I don't agree with the rule that keeps felons on parole from voting, since integrating people into the community through civic involvement like voting makes a symbolic step towards rehabilitation of criminals and the social benefit involved in keeping paroled felons off the voter rolls is ought weighed by the considerable cost of enforcing the law. But, there is little doubt that this is the main source of unauthorized voters in Colorado, far overshadowing the issue of illegal immigrants voting, a non-existence problem in the state.

As the office of Donnetta Davidson, former Republican Secretary of State for Colorado noted around the time of the 2004 election:

Mrs. Davidson said she would hold a meeting with county clerks and district attorneys on Saturday to grapple with voter-fraud issues. The problem lies not with would-be voters, but with disorganized voter-registration organizations, said Davidson spokeswoman Dana Williams.

And, as a voter regisration group representative noted:

Registration fraud is different than voter fraud. Just because you register someone 35 times doesn't mean they get to vote 35 times. They can only vote once.

Similarly, Betty Ann Habig, a Centennial council member who has been volunteering in the busy Arapahoe County Clerk and Recorder's office, said:

Is there a concerted effort to perpetuate fraud? No, but you have to remember, these folks are getting paid by the piece.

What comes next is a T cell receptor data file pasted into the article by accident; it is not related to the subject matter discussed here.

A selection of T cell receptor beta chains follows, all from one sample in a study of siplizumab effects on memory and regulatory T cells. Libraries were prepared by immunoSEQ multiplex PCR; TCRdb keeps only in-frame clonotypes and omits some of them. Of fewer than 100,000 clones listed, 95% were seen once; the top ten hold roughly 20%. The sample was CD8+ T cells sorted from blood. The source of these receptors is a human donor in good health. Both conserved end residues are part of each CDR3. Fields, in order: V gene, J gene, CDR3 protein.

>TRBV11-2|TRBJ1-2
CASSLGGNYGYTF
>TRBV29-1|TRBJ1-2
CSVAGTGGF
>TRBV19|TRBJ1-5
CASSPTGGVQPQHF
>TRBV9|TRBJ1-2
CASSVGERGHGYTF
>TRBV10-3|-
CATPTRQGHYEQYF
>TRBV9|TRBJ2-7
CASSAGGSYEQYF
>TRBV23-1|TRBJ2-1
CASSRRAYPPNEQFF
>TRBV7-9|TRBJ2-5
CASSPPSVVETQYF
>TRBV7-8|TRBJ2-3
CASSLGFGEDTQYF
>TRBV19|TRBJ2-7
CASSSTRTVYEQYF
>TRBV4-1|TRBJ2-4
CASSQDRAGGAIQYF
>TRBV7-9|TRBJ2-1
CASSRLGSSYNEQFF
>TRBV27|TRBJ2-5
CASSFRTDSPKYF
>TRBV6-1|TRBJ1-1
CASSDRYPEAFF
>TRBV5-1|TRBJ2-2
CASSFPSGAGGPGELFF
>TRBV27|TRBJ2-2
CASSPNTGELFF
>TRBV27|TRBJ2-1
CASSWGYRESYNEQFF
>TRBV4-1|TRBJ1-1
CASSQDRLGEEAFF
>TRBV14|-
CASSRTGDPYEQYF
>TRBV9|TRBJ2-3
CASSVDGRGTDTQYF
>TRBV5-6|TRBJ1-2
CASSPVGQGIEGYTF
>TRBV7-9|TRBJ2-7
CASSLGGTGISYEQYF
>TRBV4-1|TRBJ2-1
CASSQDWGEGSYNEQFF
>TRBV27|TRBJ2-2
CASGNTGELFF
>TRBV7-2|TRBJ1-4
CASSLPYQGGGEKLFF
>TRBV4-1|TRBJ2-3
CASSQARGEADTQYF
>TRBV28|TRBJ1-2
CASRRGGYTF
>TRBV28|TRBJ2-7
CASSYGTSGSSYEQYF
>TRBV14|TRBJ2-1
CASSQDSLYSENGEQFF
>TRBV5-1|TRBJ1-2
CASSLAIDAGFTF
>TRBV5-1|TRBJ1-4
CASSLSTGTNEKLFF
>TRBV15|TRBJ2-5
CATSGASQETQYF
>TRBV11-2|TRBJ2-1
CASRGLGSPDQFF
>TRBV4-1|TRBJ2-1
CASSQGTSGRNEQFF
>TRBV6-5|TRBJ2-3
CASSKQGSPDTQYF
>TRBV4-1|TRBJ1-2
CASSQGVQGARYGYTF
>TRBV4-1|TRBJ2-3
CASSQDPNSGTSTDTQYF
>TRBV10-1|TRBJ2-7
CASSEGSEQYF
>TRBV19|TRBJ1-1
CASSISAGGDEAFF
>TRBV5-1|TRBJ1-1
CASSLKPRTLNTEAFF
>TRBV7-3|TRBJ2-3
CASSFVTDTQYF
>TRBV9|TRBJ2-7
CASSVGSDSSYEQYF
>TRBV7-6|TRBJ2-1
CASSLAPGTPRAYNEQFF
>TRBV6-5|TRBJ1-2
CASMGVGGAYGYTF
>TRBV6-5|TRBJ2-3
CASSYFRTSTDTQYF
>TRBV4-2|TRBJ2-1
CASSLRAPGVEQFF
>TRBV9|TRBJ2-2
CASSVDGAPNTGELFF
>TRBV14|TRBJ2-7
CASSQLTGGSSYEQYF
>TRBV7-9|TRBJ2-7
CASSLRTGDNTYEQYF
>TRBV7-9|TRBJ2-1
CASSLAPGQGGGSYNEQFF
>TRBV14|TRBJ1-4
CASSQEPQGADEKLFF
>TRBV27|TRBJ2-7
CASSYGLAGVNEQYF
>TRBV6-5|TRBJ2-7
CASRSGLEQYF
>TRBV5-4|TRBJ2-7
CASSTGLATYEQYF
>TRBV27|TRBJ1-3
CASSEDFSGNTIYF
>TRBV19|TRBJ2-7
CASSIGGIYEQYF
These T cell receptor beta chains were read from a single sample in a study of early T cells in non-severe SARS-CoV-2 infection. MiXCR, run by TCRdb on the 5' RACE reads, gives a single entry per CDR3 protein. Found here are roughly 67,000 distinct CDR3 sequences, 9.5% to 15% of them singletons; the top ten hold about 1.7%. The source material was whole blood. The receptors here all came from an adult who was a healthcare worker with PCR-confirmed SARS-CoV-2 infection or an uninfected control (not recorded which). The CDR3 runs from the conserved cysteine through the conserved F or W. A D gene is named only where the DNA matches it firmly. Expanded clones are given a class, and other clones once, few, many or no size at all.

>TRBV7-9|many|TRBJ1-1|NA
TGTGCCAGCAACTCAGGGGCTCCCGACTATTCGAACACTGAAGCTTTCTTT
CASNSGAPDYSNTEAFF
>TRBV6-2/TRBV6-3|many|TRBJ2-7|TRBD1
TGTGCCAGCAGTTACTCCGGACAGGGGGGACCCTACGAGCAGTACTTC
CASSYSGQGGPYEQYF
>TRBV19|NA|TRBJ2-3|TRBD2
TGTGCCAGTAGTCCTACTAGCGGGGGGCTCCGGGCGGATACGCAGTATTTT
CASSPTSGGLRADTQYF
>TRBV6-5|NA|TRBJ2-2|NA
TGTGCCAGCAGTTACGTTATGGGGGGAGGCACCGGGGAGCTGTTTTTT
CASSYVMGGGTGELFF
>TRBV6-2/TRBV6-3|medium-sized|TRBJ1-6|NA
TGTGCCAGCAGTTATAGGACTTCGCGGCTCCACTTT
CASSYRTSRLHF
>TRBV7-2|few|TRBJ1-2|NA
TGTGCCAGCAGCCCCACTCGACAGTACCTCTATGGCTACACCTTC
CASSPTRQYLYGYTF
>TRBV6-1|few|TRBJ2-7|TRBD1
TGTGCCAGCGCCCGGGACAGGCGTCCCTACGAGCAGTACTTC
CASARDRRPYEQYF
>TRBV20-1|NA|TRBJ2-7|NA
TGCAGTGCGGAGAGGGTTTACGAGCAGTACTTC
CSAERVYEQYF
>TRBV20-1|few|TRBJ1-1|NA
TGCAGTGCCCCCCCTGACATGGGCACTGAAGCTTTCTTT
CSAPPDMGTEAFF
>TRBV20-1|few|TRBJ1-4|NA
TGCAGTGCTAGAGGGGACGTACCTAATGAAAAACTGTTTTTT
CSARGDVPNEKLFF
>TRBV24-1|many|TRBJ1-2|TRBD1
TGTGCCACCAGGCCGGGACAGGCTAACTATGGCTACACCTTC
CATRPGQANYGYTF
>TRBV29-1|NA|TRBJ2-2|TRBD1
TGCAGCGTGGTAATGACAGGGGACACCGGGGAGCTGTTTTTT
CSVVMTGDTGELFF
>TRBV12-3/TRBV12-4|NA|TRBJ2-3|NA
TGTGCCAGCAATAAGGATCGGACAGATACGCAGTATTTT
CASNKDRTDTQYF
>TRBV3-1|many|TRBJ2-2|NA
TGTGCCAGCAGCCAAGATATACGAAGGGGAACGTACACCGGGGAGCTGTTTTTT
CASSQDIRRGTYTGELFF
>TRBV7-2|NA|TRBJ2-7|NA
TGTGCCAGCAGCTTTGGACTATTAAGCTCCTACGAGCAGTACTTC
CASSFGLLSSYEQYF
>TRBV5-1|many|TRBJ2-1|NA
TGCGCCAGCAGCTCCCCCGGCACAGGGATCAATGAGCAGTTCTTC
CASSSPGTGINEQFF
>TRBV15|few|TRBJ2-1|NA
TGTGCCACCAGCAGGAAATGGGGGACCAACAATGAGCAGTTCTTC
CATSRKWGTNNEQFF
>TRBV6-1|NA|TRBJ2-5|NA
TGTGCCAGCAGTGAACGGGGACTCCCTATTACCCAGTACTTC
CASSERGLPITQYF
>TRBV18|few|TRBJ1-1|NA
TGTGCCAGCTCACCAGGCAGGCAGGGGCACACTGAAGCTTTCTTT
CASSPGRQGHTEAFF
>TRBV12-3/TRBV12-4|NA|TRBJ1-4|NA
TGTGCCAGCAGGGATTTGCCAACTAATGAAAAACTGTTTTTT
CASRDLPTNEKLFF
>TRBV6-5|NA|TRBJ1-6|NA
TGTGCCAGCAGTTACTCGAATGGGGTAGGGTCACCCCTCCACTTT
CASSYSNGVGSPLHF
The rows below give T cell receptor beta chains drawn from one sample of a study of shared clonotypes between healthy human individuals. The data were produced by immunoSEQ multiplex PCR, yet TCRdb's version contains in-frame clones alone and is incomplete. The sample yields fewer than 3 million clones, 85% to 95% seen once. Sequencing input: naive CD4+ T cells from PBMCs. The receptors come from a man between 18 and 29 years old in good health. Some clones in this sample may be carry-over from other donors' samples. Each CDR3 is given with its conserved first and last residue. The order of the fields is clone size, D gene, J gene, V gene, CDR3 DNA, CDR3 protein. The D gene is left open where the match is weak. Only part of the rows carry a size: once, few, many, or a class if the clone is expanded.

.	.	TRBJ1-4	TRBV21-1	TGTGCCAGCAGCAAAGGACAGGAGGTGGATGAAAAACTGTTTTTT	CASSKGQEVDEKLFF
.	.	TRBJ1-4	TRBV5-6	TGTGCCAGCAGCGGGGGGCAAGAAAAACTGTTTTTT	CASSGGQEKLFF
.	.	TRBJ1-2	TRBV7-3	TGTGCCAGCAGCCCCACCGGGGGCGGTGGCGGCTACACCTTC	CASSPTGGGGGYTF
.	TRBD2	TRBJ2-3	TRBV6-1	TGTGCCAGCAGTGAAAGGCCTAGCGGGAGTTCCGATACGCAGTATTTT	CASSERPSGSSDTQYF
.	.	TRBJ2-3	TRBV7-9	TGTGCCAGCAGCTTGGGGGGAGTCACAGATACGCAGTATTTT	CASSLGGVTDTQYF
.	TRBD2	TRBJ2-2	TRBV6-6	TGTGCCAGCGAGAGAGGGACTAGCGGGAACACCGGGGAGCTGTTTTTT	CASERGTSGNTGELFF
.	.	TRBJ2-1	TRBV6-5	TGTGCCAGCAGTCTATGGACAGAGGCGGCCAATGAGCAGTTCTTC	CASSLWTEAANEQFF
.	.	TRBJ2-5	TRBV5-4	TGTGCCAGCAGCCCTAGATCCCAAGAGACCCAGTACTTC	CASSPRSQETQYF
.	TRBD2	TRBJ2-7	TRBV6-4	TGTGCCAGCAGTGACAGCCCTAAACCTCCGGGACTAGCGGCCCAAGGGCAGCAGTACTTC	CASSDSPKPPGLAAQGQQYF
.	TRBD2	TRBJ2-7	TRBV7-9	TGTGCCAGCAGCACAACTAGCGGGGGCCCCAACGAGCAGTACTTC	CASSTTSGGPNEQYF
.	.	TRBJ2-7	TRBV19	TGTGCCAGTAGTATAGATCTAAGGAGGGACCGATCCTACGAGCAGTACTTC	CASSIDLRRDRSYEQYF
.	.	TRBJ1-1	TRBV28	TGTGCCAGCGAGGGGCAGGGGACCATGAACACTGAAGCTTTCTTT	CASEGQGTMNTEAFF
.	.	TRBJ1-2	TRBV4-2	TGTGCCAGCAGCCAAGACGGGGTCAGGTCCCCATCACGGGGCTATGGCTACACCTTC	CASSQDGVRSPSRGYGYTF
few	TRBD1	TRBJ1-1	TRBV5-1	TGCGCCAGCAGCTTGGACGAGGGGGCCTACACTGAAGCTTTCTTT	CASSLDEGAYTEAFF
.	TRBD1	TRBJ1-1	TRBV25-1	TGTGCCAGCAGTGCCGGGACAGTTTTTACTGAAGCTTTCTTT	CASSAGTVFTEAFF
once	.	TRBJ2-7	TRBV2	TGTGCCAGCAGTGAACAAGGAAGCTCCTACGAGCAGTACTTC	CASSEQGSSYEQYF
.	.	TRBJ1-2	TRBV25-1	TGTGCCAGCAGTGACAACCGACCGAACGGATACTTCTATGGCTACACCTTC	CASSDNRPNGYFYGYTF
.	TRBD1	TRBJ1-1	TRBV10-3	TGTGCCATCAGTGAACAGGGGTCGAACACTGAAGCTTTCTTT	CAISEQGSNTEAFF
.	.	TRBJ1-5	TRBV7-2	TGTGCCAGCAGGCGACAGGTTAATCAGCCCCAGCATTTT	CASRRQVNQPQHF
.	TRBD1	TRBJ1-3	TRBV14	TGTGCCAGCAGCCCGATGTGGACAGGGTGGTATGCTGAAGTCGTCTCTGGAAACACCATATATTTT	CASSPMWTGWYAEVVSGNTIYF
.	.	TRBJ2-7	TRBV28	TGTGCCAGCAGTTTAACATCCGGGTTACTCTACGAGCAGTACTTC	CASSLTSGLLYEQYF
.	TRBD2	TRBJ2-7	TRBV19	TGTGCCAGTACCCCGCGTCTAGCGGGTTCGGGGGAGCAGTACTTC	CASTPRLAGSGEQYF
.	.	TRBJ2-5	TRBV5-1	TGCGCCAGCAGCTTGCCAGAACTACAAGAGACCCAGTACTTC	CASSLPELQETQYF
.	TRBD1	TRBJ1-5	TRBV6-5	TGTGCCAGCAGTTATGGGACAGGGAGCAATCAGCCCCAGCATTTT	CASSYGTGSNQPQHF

State ID requirements do nothing to address the largest cause of unauthorized voting, which is felons on parole voting, or address the problem of double voting, while this requirement does pose a proven risk of disenfranchising many legitimate voters by creating bureacratic hoops for them to jump through.

As Spencer Overton, a member of the Carter-Baker Commission noted in his dissenting opinion from that study, which is a main movitator for voter ID requirements:

The existing evidence suggests that the type of fraud addressed by photo ID requirements is extraordinarily small and that the number of eligible citizens who would be denied their right to vote as a result of the Commission's ID proposal is exceedingly large. According to the 2001 Carter-Ford Commission, an estimated 6% to 10% of voting-age Americans (approximately 11 million to 19 million potential voters) do not possess a driver's license or a state-issued non-driver's photo ID, and these numbers are likely to rise as the "Real ID Act" increases the documentary requirements for citizens to obtain acceptable identification. The 2005 Carter-Baker Commission does not and cannot establish that its "Real ID" requirement would exclude even one fraudulent vote for every 1000 eligible voters excluded.